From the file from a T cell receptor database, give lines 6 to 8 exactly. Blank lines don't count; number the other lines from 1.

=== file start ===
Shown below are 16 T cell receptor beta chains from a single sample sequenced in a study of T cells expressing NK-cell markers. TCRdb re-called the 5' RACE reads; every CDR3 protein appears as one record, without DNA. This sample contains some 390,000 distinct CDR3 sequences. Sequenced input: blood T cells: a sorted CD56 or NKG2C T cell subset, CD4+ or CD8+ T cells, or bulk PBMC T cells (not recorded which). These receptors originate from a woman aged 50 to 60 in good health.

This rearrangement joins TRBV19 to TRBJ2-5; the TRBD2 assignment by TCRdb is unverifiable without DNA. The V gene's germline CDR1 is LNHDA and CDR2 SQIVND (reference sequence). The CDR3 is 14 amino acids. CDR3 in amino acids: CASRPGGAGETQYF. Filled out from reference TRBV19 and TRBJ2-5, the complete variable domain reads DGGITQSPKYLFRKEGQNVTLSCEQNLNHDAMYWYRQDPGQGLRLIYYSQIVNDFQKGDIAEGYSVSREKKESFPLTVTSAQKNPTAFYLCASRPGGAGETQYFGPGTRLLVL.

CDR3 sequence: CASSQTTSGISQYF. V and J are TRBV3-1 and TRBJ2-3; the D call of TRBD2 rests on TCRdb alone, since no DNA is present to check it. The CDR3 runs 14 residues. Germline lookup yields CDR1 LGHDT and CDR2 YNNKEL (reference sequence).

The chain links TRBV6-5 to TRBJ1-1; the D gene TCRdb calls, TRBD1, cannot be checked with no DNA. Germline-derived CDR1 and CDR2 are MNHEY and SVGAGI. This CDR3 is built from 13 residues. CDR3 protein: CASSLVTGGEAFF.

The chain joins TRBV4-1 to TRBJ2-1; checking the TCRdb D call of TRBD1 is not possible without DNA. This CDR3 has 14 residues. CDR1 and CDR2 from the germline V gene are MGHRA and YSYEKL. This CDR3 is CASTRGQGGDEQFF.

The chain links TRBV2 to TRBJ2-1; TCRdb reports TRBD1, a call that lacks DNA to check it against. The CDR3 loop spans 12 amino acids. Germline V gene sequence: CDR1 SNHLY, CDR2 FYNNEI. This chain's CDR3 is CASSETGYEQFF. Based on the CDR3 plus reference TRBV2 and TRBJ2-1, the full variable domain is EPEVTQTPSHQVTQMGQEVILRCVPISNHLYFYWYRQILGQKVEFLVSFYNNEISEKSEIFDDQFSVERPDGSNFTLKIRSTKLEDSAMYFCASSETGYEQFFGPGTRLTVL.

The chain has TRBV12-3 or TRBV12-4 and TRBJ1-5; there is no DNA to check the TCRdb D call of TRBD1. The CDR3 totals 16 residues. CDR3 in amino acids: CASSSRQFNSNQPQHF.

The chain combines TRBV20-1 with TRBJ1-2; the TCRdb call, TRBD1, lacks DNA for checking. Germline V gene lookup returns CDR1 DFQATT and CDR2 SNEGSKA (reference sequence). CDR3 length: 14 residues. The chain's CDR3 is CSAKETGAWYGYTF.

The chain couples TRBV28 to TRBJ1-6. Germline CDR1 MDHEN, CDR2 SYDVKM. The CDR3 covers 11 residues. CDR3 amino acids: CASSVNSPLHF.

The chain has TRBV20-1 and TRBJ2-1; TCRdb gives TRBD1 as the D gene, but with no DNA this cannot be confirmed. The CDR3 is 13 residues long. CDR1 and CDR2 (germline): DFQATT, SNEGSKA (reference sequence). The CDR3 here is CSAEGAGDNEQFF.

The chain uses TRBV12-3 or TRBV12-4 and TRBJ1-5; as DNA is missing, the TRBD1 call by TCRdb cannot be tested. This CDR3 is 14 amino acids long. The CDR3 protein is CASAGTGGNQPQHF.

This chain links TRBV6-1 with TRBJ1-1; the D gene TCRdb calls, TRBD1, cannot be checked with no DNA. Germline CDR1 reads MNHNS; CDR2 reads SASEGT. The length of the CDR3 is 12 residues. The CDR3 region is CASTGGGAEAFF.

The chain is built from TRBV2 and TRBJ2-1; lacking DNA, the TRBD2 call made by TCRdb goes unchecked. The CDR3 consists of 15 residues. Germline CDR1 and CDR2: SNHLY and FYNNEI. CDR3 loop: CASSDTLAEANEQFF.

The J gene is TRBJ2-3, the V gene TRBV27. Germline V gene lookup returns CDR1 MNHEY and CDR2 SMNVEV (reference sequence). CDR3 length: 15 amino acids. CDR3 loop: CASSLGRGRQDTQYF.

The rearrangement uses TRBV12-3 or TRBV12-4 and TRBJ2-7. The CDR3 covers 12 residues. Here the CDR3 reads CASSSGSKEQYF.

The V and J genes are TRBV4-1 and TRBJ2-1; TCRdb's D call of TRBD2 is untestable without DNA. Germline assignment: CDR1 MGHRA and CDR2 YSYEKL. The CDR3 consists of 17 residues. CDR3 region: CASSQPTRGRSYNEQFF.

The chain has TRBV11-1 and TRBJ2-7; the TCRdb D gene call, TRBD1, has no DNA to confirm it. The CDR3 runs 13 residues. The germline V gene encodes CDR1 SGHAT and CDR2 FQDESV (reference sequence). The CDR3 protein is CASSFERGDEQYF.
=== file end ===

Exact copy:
The chain links TRBV2 to TRBJ2-1; TCRdb reports TRBD1, a call that lacks DNA to check it against. The CDR3 loop spans 12 amino acids. Germline V gene sequence: CDR1 SNHLY, CDR2 FYNNEI. This chain's CDR3 is CASSETGYEQFF. Based on the CDR3 plus reference TRBV2 and TRBJ2-1, the full variable domain is EPEVTQTPSHQVTQMGQEVILRCVPISNHLYFYWYRQILGQKVEFLVSFYNNEISEKSEIFDDQFSVERPDGSNFTLKIRSTKLEDSAMYFCASSETGYEQFFGPGTRLTVL.

The chain has TRBV12-3 or TRBV12-4 and TRBJ1-5; there is no DNA to check the TCRdb D call of TRBD1. The CDR3 totals 16 residues. CDR3 in amino acids: CASSSRQFNSNQPQHF.

The chain combines TRBV20-1 with TRBJ1-2; the TCRdb call, TRBD1, lacks DNA for checking. Germline V gene lookup returns CDR1 DFQATT and CDR2 SNEGSKA (reference sequence). CDR3 length: 14 residues. The chain's CDR3 is CSAKETGAWYGYTF.